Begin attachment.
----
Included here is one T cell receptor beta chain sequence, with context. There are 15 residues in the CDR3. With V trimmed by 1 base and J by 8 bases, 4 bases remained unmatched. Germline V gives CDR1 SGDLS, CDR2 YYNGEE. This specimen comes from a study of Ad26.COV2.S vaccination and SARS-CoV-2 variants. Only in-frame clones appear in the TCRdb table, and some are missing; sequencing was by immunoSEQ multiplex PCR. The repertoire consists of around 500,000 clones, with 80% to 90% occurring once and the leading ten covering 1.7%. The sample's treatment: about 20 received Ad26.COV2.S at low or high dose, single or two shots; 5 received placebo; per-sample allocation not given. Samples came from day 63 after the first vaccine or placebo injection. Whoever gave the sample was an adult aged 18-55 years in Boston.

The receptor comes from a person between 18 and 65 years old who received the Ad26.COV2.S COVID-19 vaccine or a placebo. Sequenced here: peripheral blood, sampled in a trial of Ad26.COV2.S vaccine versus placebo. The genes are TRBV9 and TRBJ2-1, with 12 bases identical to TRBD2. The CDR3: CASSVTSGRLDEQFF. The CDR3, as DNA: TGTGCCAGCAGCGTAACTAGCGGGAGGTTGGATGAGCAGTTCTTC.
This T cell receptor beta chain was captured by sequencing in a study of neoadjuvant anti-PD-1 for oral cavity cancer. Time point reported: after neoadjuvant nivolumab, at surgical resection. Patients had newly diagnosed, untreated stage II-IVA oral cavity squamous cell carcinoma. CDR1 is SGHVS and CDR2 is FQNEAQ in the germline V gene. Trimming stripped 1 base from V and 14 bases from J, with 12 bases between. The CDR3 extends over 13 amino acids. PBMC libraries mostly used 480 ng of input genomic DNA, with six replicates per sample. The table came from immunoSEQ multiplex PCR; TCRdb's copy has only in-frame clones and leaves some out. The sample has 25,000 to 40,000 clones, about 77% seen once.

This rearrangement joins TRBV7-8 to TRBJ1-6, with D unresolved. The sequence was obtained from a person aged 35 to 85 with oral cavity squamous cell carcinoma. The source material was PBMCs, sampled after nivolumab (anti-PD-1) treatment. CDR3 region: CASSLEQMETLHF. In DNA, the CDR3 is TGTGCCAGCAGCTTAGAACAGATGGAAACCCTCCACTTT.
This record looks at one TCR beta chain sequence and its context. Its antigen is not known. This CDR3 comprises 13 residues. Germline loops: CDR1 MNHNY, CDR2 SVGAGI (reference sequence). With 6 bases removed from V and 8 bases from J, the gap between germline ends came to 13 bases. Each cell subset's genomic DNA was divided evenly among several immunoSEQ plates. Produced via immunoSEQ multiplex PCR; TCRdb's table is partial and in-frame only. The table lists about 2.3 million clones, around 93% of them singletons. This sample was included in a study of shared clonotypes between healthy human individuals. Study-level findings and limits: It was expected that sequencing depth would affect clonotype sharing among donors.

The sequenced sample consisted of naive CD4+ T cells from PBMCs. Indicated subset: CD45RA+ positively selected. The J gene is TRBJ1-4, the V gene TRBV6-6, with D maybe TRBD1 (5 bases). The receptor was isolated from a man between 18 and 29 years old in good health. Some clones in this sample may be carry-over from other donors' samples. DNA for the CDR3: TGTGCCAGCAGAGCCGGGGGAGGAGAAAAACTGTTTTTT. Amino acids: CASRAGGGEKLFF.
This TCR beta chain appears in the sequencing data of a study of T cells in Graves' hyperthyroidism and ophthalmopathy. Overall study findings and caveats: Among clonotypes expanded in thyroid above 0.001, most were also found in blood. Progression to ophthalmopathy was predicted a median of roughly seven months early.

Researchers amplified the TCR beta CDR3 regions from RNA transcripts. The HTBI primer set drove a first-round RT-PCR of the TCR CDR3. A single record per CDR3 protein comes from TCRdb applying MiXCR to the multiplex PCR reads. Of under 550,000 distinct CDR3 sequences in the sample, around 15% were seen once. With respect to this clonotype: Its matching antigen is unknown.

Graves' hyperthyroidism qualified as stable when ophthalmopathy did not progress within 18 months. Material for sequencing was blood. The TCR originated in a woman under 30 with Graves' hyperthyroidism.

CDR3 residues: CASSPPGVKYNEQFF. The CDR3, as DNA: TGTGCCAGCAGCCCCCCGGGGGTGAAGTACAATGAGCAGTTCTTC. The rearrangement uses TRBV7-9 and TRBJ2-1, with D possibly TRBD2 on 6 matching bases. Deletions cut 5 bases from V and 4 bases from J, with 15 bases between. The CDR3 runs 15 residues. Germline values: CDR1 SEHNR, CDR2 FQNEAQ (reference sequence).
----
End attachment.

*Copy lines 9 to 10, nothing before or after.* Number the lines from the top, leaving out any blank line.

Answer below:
Graves' hyperthyroidism qualified as stable when ophthalmopathy did not progress within 18 months. Material for sequencing was blood. The TCR originated in a woman under 30 with Graves' hyperthyroidism.

CDR3 residues: CASSPPGVKYNEQFF. The CDR3, as DNA: TGTGCCAGCAGCCCCCCGGGGGTGAAGTACAATGAGCAGTTCTTC. The rearrangement uses TRBV7-9 and TRBJ2-1, with D possibly TRBD2 on 6 matching bases. Deletions cut 5 bases from V and 4 bases from J, with 15 bases between. The CDR3 runs 15 residues. Germline values: CDR1 SEHNR, CDR2 FQNEAQ (reference sequence).